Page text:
A publication of the Archaeological Institute of America
Aiding unethical antiquities dealers
A primary purpose of the 1970 UNESCO Convention on the Means of Prohibiting the Illicit Import, Export, and Transfer of Ownership of Cultural Property, to which the United States became a State Party only in 1983 with the passage of the Convention on Cultural Property Implementation Act (CCPIA), is to discourage the pillaging of cultural property from archaeological sites. Countries that are party to the convention can request that the U.S. impose import restrictions on categories of archaeological and ethnological material when the cultural patrimony of the requesting country is endangered. In the U.S. these requests are sent to the Cultural Property Advisory Committee (CPAC), an 11-member body appointed by the president whose role it is to review such requests from foreign governments and submit recommendations to the U.S. State Department.
Recently the integrity of both the CCPIA and the CPAC have been challenged by congressional and presidential actions. With the support of the art dealer community, Senator Daniel Patrick Moynihan (D-NY) has proposed amendments to the CCPIA (S.1696). One amendment would allow the U.S. to impose import restrictions only when particular objects of cultural patrimony are endangered, contrary to the UNESCO Convention, which considers cultural patrimony as a whole. While the looting of individual objects is to be decried, it is the loss of cultural context that irreparably damages cultural patrimony. Another amendment would limit consideration of historical evidence of pillage during CPAC's deliberations. Yet, shouldn't knowledge of how much of a country's heritage has already been lost be an important element in deliberations regarding import restrictions? Finally, the bill seeks to weaken CPAC by changing the requirement that appointees to the committee "be expert" in the fields of archaeology, anthropology, and ethnology, and in the international sale of cultural property, to the much less rigorous qualification that they merely "represent" these fields. Such a provision would also remove members of CPAC from the conflict of interest review they currently undergo as special government employees. In addition, the loss of expertise among committee members could lead to partisan political debate rather than judicious review of the evidence.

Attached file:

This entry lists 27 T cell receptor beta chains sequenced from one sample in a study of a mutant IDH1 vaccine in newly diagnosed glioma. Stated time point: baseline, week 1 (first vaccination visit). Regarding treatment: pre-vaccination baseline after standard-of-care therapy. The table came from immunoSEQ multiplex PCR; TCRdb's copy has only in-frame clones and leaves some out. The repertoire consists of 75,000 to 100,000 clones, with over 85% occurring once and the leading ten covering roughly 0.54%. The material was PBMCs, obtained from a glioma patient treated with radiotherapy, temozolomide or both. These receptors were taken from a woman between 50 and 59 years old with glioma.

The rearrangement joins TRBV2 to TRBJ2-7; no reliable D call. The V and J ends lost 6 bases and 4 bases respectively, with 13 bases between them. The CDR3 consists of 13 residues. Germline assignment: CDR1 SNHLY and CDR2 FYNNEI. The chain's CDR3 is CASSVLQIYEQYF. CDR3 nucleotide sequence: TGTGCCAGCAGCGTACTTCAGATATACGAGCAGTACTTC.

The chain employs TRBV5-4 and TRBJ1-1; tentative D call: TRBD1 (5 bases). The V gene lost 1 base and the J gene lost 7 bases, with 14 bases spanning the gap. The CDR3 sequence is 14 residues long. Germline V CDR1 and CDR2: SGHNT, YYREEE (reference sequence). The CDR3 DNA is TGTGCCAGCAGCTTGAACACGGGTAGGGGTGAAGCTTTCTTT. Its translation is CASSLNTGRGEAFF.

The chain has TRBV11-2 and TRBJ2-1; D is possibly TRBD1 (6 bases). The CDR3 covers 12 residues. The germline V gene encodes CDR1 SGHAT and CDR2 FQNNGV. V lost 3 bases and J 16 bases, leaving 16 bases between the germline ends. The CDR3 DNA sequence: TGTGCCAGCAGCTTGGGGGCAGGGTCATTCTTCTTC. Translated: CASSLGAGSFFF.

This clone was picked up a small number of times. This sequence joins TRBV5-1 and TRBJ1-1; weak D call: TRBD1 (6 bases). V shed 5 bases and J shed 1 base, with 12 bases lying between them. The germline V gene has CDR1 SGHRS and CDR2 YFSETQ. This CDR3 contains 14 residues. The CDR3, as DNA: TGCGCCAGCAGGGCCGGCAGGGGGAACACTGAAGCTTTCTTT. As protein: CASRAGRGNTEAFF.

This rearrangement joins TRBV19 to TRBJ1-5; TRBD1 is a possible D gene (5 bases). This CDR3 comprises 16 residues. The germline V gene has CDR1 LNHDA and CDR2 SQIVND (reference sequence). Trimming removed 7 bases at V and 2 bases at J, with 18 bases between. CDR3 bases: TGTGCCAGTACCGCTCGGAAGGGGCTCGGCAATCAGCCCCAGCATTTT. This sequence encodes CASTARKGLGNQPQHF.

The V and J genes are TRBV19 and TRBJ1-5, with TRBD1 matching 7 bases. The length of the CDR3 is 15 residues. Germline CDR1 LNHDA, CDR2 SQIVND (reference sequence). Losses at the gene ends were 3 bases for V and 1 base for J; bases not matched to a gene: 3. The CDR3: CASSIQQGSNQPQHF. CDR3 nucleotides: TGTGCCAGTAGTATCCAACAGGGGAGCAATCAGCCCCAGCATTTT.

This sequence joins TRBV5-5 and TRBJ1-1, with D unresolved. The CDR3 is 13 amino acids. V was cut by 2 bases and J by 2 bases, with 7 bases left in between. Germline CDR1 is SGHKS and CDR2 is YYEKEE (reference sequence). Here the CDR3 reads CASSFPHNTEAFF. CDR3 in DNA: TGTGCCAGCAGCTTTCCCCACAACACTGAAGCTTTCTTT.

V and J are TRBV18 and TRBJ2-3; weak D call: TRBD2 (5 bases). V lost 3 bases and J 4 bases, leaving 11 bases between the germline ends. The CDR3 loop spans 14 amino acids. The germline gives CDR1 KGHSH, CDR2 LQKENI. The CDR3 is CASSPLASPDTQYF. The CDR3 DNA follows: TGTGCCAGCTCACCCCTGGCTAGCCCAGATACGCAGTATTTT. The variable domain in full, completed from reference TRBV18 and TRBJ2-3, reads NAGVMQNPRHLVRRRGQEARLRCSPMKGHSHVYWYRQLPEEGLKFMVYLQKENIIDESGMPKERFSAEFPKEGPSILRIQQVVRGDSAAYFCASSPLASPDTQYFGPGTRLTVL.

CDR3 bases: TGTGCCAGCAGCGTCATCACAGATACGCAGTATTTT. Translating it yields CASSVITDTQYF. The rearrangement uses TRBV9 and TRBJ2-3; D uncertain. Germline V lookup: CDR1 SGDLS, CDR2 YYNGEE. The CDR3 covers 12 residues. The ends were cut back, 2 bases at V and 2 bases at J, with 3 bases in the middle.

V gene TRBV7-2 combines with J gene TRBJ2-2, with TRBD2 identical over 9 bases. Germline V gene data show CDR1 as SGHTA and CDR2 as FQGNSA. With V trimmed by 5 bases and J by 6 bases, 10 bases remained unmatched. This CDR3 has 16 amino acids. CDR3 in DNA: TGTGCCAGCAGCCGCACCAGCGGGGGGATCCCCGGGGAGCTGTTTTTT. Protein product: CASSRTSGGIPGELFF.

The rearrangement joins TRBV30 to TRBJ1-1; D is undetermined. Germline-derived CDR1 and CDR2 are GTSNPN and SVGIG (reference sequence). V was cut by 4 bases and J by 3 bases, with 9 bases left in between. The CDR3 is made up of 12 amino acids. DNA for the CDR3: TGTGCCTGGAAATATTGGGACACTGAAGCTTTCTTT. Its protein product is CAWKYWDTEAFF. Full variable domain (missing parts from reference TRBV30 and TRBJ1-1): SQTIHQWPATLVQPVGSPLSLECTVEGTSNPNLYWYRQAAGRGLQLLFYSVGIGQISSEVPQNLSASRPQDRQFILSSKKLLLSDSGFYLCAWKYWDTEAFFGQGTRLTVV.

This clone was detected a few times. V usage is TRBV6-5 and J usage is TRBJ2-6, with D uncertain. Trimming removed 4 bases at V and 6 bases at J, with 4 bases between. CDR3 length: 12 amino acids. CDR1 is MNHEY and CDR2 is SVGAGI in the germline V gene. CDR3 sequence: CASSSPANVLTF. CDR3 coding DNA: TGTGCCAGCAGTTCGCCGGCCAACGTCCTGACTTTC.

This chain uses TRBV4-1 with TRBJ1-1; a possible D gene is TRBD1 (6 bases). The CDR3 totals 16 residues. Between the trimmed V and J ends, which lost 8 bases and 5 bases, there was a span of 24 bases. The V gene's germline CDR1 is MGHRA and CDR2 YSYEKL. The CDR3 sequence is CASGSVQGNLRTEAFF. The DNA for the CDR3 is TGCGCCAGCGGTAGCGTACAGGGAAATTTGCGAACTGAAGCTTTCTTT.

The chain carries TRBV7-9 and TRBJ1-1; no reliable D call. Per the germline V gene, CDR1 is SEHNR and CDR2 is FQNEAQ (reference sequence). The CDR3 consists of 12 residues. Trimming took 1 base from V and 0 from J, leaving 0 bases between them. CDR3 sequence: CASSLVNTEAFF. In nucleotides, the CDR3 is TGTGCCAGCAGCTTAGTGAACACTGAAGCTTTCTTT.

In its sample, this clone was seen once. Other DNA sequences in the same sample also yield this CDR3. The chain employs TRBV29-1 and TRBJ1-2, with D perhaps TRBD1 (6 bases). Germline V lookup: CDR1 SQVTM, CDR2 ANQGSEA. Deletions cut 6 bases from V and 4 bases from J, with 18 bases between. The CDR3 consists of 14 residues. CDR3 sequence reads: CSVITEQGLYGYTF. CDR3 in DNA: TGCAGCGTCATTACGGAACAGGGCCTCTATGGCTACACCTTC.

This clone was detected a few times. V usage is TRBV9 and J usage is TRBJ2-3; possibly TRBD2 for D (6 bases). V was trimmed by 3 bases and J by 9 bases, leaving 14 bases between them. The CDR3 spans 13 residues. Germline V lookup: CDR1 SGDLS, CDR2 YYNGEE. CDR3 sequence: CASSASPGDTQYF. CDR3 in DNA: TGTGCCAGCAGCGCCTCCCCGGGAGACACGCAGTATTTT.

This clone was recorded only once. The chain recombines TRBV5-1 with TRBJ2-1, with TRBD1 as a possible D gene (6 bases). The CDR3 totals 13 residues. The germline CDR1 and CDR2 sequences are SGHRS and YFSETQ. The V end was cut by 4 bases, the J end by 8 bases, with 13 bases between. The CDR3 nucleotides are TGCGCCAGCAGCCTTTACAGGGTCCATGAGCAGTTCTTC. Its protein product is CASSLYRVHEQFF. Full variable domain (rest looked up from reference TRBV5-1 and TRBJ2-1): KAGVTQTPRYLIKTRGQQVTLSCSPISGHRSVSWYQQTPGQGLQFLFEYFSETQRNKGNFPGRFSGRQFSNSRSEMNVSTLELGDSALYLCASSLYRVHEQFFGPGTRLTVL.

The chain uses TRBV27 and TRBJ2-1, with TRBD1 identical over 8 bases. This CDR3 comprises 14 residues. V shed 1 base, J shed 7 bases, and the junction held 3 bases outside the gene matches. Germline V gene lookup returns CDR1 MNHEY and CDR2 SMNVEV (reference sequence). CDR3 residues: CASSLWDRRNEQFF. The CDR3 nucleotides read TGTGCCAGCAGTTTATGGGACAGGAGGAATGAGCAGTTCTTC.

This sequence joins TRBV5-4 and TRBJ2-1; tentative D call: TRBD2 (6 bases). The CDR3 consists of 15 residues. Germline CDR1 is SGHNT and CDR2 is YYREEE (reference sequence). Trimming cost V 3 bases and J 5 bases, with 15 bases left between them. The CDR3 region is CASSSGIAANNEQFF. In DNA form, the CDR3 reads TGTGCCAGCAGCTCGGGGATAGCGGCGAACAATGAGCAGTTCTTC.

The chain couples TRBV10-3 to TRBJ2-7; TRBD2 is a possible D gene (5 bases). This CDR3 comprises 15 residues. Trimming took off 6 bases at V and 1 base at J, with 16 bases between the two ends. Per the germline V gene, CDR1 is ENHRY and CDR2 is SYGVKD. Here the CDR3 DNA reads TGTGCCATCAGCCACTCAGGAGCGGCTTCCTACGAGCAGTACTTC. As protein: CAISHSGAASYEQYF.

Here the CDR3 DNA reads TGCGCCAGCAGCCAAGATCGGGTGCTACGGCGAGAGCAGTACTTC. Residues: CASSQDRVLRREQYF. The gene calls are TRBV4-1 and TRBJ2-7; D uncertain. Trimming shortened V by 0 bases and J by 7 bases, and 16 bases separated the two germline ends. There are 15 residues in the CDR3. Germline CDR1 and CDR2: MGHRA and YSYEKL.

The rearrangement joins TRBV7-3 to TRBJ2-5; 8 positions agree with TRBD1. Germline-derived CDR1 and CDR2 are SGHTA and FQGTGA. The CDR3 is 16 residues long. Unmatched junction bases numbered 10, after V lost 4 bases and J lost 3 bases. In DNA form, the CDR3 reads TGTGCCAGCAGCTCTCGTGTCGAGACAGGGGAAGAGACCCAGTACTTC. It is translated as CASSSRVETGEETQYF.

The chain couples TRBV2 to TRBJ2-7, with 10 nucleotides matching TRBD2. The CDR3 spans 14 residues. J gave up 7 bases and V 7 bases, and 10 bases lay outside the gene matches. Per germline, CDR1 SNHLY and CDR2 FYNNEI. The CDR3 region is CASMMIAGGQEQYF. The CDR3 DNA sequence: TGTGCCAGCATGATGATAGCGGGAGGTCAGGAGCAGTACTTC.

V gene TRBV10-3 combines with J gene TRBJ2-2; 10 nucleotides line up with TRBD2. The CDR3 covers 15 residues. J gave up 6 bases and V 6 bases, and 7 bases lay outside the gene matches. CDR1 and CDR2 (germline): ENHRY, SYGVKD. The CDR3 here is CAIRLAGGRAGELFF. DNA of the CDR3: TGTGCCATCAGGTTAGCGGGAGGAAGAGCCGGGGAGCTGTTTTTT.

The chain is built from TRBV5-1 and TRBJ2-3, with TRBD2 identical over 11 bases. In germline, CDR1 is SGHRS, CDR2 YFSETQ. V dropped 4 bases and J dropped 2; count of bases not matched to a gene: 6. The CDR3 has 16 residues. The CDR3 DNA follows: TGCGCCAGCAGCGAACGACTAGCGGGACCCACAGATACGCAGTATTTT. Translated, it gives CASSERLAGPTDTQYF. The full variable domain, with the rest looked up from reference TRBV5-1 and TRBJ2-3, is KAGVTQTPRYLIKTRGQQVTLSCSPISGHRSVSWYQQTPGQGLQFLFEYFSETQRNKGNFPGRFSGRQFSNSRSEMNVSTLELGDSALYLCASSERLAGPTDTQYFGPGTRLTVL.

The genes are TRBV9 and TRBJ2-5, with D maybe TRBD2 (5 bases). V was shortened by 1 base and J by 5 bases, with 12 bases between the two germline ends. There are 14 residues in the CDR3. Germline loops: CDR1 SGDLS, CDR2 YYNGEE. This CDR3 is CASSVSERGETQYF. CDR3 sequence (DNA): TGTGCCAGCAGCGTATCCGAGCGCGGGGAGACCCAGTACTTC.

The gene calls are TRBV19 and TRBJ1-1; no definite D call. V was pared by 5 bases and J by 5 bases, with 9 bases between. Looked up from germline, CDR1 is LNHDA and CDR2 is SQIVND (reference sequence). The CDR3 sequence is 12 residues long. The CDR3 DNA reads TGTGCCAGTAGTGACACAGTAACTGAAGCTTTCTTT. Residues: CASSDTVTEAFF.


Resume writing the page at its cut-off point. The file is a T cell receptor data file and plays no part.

Recently CPAC has come under intense public scrutiny as the result of President Clinton's appointment of Shelby White, a voracious collector of antiquities who has been sued on at least one occasion for the return of looted cultural property. White's active collecting from throughout the world suggests that she could find herself with a conflict of interest during committee deliberations. Are the proposed amendment to eliminate the conflict of interest review and White's appointment a coincidence? Is it also a coincidence that both were initiated by Moynihan, the recipient of generous campaign contributions from White and her financier husband, Leon Levy?
Although White was appointed as one of three representatives of the general public on the CPAC, her collecting practices certainly would not meet with the public's approval. In a recent survey undertaken by Harris Interactive, 92% of respondents indicated that American museums and individuals should not be able to purchase antiquities that were removed from their country of origin without that country's permission. Yet among the antiquities in the Levy-White collection is the upper half of a statue known as the "Weary Herakles," the bottom half of which is on display in the Antalya (Turkey) Museum. Casts of the two fragments reveal that the break is fresh and that the two fragments join. The government of Turkey believes that the statue was looted about 1980 and has traced the Levy-White fragment through the Munich dealer from whom they acquired it. Levy and White have refused to consider restitution, leaving Turkey's request for the statue's recovery "on hold." White's appointment to CPAC should have the same status.
Nancy C. Wilkie is the president of the Archaeological Institute of America.